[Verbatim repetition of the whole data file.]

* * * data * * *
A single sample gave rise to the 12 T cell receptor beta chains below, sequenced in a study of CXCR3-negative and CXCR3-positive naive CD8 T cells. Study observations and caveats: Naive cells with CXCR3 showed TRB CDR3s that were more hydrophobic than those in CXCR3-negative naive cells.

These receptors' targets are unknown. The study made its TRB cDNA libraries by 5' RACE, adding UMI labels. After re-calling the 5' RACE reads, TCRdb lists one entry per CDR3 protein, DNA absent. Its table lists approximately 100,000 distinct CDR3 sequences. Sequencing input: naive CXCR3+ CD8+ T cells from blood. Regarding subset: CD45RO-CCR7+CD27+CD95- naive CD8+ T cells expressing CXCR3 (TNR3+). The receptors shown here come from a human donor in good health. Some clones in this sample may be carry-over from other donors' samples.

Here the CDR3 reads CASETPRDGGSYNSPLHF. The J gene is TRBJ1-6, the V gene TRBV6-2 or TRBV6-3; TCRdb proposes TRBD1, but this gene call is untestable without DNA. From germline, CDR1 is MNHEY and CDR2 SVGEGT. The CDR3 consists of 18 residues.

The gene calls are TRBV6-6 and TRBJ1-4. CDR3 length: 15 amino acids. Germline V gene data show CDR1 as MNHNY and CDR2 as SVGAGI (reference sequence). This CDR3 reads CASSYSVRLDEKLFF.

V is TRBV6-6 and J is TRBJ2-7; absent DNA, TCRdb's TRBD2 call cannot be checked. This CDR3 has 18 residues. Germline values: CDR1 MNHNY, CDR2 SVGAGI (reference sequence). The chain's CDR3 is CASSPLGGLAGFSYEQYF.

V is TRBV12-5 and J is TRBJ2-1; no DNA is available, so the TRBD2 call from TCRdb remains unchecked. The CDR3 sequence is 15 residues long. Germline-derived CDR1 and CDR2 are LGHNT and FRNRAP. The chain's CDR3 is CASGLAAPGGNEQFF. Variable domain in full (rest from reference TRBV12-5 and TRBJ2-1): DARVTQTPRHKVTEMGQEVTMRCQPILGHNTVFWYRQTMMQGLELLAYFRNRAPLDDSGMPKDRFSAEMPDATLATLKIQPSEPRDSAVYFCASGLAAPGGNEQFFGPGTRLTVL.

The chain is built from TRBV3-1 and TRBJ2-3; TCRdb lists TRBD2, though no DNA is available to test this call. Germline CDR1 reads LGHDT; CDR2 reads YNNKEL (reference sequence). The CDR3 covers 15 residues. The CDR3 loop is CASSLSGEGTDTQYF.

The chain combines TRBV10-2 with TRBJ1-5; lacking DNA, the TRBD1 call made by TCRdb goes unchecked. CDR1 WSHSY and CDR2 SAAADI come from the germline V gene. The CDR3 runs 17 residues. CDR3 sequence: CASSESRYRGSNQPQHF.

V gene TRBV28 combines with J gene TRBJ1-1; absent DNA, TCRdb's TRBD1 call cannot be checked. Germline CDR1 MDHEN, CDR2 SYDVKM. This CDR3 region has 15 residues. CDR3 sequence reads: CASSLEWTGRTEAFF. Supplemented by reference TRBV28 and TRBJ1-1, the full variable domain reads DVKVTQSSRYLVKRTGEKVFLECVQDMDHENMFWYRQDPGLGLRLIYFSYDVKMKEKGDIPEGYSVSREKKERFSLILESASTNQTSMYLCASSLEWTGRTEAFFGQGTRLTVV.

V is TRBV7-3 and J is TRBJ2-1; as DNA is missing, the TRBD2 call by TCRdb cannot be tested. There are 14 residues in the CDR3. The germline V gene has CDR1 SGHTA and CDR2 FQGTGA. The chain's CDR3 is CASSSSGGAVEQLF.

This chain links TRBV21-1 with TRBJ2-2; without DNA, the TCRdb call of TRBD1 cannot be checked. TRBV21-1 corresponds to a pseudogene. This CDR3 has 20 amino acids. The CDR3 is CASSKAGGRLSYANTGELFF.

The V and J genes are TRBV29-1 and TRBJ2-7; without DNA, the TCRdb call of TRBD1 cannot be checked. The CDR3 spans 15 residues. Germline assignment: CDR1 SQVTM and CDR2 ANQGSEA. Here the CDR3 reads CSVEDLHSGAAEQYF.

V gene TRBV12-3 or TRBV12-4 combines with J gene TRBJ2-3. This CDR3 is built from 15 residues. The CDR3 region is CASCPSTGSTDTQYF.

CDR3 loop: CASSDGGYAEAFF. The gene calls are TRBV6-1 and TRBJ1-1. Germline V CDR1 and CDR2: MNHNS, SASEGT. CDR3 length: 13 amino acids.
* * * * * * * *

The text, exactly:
A single sample gave rise to the 12 T cell receptor beta chains below, sequenced in a study of CXCR3-negative and CXCR3-positive naive CD8 T cells. Study observations and caveats: Naive cells with CXCR3 showed TRB CDR3s that were more hydrophobic than those in CXCR3-negative naive cells.

These receptors' targets are unknown. The study made its TRB cDNA libraries by 5' RACE, adding UMI labels. After re-calling the 5' RACE reads, TCRdb lists one entry per CDR3 protein, DNA absent. Its table lists approximately 100,000 distinct CDR3 sequences. Sequencing input: naive CXCR3+ CD8+ T cells from blood. Regarding subset: CD45RO-CCR7+CD27+CD95- naive CD8+ T cells expressing CXCR3 (TNR3+). The receptors shown here come from a human donor in good health. Some clones in this sample may be carry-over from other donors' samples.

Here the CDR3 reads CASETPRDGGSYNSPLHF. The J gene is TRBJ1-6, the V gene TRBV6-2 or TRBV6-3; TCRdb proposes TRBD1, but this gene call is untestable without DNA. From germline, CDR1 is MNHEY and CDR2 SVGEGT. The CDR3 consists of 18 residues.

The gene calls are TRBV6-6 and TRBJ1-4. CDR3 length: 15 amino acids. Germline V gene data show CDR1 as MNHNY and CDR2 as SVGAGI (reference sequence). This CDR3 reads CASSYSVRLDEKLFF.

V is TRBV6-6 and J is TRBJ2-7; absent DNA, TCRdb's TRBD2 call cannot be checked. This CDR3 has 18 residues. Germline values: CDR1 MNHNY, CDR2 SVGAGI (reference sequence). The chain's CDR3 is CASSPLGGLAGFSYEQYF.

V is TRBV12-5 and J is TRBJ2-1; no DNA is available, so the TRBD2 call from TCRdb remains unchecked. The CDR3 sequence is 15 residues long. Germline-derived CDR1 and CDR2 are LGHNT and FRNRAP. The chain's CDR3 is CASGLAAPGGNEQFF. Variable domain in full (rest from reference TRBV12-5 and TRBJ2-1): DARVTQTPRHKVTEMGQEVTMRCQPILGHNTVFWYRQTMMQGLELLAYFRNRAPLDDSGMPKDRFSAEMPDATLATLKIQPSEPRDSAVYFCASGLAAPGGNEQFFGPGTRLTVL.

The chain is built from TRBV3-1 and TRBJ2-3; TCRdb lists TRBD2, though no DNA is available to test this call. Germline CDR1 reads LGHDT; CDR2 reads YNNKEL (reference sequence). The CDR3 covers 15 residues. The CDR3 loop is CASSLSGEGTDTQYF.

The chain combines TRBV10-2 with TRBJ1-5; lacking DNA, the TRBD1 call made by TCRdb goes unchecked. CDR1 WSHSY and CDR2 SAAADI come from the germline V gene. The CDR3 runs 17 residues. CDR3 sequence: CASSESRYRGSNQPQHF.

V gene TRBV28 combines with J gene TRBJ1-1; absent DNA, TCRdb's TRBD1 call cannot be checked. Germline CDR1 MDHEN, CDR2 SYDVKM. This CDR3 region has 15 residues. CDR3 sequence reads: CASSLEWTGRTEAFF. Supplemented by reference TRBV28 and TRBJ1-1, the full variable domain reads DVKVTQSSRYLVKRTGEKVFLECVQDMDHENMFWYRQDPGLGLRLIYFSYDVKMKEKGDIPEGYSVSREKKERFSLILESASTNQTSMYLCASSLEWTGRTEAFFGQGTRLTVV.

V is TRBV7-3 and J is TRBJ2-1; as DNA is missing, the TRBD2 call by TCRdb cannot be tested. There are 14 residues in the CDR3. The germline V gene has CDR1 SGHTA and CDR2 FQGTGA. The chain's CDR3 is CASSSSGGAVEQLF.

This chain links TRBV21-1 with TRBJ2-2; without DNA, the TCRdb call of TRBD1 cannot be checked. TRBV21-1 corresponds to a pseudogene. This CDR3 has 20 amino acids. The CDR3 is CASSKAGGRLSYANTGELFF.

The V and J genes are TRBV29-1 and TRBJ2-7; without DNA, the TCRdb call of TRBD1 cannot be checked. The CDR3 spans 15 residues. Germline assignment: CDR1 SQVTM and CDR2 ANQGSEA. Here the CDR3 reads CSVEDLHSGAAEQYF.

V gene TRBV12-3 or TRBV12-4 combines with J gene TRBJ2-3. This CDR3 is built from 15 residues. The CDR3 region is CASCPSTGSTDTQYF.

CDR3 loop: CASSDGGYAEAFF. The gene calls are TRBV6-1 and TRBJ1-1. Germline V CDR1 and CDR2: MNHNS, SASEGT. CDR3 length: 13 amino acids.